posted by xylothek at 4:06 AM on December 6, 2016 [1 favorite]


These are great so far.

Xylothek, that's not the article, but thank you for the link anyway. I vaguely remember something that specifically addressed gender patterns in follows, by gender.
posted by Kutsuwamushi at 4:43 AM on December 6, 2016


fivethirtyeight had this article last week: "We Asked 8,500 Internet Commenters Why They Do What They Do"

Female 23%
Male 76%
Other 1%

It was a self-reported survey, so not scientific. But, the article cites another survey - "News Commenters and News Comment Readers" - that had very similar results. "Americans who leave news comments, who read news comments, and who do neither are demographically distinct. News commenters are more male, have lower levels of education, and have lower incomes compared to those who read news comments." This survey seems more rigorous and breaks the data down by gender in a bunch of different ways.

If the majority of commenters on news sites are men, then that would help explain a general perception by men that the majority of internet communication is men.
posted by gatorae at 5:56 AM on December 6, 2016 [1 favorite]


[A couple deleted. Sorry, but this isn't the right place for a discussion on the general topic. OP has asked for "actual numbers / facts, not 'lots of women don't reveal their gender,'" so while various thoughts or opinions about possibilities may be true, this is a request for data. Thanks.]
posted by taz (staff) at 6:52 AM on December 6, 2016


I have access to some comprehensive comScore data from 2014. It splits web visits to the top 1000 sites in 7 markets (western europe, plus US & Japan) by gender of the browser. comScore is a pretty credible source, but has the same method issues as any other supplier in the space (i.e. it's a sampling based method). Definitely more robust than Alexa though.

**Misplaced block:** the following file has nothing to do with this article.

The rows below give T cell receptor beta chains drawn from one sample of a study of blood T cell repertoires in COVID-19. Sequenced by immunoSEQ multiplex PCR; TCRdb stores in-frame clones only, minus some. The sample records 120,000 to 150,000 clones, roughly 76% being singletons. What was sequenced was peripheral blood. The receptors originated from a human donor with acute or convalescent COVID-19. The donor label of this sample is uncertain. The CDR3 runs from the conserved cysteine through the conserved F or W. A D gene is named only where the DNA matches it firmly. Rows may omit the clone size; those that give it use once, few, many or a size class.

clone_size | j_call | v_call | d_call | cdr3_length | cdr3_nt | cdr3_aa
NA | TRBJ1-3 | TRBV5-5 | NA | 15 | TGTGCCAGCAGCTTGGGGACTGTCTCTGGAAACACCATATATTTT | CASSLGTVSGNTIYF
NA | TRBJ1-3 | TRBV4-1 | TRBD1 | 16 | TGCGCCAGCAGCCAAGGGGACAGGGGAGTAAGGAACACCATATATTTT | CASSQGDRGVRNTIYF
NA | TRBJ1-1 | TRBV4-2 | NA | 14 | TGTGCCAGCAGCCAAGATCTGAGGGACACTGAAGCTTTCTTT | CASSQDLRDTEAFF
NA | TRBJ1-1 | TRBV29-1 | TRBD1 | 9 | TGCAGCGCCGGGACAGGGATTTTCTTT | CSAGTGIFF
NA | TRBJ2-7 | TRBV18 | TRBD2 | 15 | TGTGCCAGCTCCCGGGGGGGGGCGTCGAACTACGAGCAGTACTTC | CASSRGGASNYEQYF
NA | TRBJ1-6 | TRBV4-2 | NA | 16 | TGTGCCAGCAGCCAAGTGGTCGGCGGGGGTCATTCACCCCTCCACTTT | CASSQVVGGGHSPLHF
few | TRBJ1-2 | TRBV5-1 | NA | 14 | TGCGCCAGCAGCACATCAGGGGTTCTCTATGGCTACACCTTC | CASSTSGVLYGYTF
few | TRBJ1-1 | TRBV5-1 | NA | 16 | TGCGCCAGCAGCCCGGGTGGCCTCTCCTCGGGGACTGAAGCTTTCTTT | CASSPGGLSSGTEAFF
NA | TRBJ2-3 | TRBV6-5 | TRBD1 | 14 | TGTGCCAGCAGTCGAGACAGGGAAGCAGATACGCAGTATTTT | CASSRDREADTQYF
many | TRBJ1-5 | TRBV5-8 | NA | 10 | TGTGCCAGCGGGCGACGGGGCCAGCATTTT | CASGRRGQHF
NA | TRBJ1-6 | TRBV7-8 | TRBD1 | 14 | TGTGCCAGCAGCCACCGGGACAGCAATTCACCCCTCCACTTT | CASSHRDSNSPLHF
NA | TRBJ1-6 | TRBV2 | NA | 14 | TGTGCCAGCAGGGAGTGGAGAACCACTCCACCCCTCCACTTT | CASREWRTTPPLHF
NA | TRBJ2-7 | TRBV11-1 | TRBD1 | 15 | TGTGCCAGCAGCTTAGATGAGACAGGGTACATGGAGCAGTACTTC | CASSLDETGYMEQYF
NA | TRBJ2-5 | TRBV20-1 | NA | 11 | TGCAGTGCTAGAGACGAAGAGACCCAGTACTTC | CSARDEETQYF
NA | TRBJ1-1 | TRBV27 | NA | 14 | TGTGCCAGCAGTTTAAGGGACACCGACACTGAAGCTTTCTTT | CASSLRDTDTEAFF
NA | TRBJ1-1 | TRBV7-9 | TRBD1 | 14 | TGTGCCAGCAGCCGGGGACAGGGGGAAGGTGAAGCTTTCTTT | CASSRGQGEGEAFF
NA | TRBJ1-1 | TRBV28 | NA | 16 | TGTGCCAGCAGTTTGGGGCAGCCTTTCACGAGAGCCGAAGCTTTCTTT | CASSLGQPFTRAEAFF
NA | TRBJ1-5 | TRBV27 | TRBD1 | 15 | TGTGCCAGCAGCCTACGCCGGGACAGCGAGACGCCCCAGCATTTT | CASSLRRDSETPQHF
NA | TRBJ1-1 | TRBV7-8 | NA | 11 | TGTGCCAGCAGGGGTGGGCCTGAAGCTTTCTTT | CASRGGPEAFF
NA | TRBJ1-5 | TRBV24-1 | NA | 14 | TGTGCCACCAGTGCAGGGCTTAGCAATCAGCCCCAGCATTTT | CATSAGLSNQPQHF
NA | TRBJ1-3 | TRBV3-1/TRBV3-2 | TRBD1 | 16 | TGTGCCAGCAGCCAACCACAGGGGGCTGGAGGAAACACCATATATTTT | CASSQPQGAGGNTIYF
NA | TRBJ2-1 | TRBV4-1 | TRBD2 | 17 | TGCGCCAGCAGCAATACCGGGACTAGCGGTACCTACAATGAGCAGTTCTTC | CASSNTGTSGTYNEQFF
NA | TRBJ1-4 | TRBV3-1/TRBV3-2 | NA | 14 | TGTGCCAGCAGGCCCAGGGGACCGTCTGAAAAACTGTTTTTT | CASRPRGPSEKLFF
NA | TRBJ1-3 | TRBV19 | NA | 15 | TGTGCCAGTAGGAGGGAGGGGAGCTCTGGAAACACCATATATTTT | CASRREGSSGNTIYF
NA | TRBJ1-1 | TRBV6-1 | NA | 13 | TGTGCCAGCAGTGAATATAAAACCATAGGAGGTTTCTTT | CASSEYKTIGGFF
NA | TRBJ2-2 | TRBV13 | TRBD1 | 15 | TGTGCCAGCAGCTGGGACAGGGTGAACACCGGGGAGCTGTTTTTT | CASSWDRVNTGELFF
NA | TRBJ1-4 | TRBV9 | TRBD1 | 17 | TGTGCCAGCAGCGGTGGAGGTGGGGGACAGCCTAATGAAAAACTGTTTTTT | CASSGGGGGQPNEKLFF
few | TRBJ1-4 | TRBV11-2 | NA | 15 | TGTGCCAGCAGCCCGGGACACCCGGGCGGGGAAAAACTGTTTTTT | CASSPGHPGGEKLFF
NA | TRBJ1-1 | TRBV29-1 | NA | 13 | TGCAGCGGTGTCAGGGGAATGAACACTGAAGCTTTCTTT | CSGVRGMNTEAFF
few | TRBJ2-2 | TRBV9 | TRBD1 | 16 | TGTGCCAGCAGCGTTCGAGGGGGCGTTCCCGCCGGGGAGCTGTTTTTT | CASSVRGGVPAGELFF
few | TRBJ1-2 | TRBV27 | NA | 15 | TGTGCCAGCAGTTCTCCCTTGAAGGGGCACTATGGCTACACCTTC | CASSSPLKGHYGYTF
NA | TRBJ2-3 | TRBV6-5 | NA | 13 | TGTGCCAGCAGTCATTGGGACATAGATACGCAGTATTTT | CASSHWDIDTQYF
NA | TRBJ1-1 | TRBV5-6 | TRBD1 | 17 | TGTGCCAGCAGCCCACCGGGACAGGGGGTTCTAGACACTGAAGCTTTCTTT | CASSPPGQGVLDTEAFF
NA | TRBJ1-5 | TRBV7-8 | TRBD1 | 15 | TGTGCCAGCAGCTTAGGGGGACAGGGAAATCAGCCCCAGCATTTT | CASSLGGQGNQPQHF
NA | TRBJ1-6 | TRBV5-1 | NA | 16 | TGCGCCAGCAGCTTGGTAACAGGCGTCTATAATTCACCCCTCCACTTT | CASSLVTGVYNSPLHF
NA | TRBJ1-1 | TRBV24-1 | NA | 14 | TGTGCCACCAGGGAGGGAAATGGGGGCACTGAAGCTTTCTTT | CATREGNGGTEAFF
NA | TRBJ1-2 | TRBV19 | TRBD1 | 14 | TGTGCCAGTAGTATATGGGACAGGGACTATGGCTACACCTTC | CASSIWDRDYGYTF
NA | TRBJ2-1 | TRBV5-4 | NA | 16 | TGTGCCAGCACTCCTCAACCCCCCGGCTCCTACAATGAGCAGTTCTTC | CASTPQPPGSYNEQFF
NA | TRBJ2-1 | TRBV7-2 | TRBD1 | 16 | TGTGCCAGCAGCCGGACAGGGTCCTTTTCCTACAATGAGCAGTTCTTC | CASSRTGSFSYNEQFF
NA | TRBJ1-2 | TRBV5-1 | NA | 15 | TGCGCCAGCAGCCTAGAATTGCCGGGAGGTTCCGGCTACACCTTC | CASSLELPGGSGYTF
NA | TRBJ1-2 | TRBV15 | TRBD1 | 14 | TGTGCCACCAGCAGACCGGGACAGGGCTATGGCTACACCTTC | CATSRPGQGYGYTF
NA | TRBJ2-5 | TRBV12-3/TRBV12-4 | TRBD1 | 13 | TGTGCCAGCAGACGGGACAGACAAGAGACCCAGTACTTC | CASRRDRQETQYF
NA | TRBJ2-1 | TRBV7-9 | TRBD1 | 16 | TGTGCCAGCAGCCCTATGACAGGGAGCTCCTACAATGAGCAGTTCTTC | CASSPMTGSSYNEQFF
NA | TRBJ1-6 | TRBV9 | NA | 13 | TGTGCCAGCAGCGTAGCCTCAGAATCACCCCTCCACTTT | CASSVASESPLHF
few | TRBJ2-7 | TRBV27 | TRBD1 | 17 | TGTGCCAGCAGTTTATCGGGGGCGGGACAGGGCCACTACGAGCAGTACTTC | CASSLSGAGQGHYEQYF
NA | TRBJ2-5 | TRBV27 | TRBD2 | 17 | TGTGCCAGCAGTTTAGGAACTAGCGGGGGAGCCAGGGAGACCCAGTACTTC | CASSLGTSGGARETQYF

So - it's browsing, rather than publishing behaviour. Not sure that's 100% what you're after, but perhaps a useful data point.

The results varied a lot by country - from about 32% site visits from women in Italy, to a maximum of about 45% women in Germany. The US was in the low 40s, towards the top of the range of 7 countries.

You may find the 'Social Technographics' model from industry analysts Forrester research is a good starting point for further Googling. It splits behaviours on a scale from wholly passive (i.e. reading / browsing, through various levels of active engagement - publishing and so on). I don't know for certain, but it's highly possible that they will have published some numbers for gender split in each stage of the ladder - which may well help support your hypothesis that the internet seems more male, because men are better represented in the visible, publishing part of the ladder.
posted by bifter at 9:42 AM on December 6, 2016


This has to do with vidya games, not the Internet, but it might cast some light onto the "why's": 52% of gamers are women.

A lot of the "surprise" factor in the number had to do with more traditional gamers not seeing "words with friends" or "farmville" as "games." So, part of what you are running into is that the people you are debating with don't see "spaces with female voices" as "the Internet."
posted by sparklemotion at 11:34 AM on December 6, 2016 [6 favorites]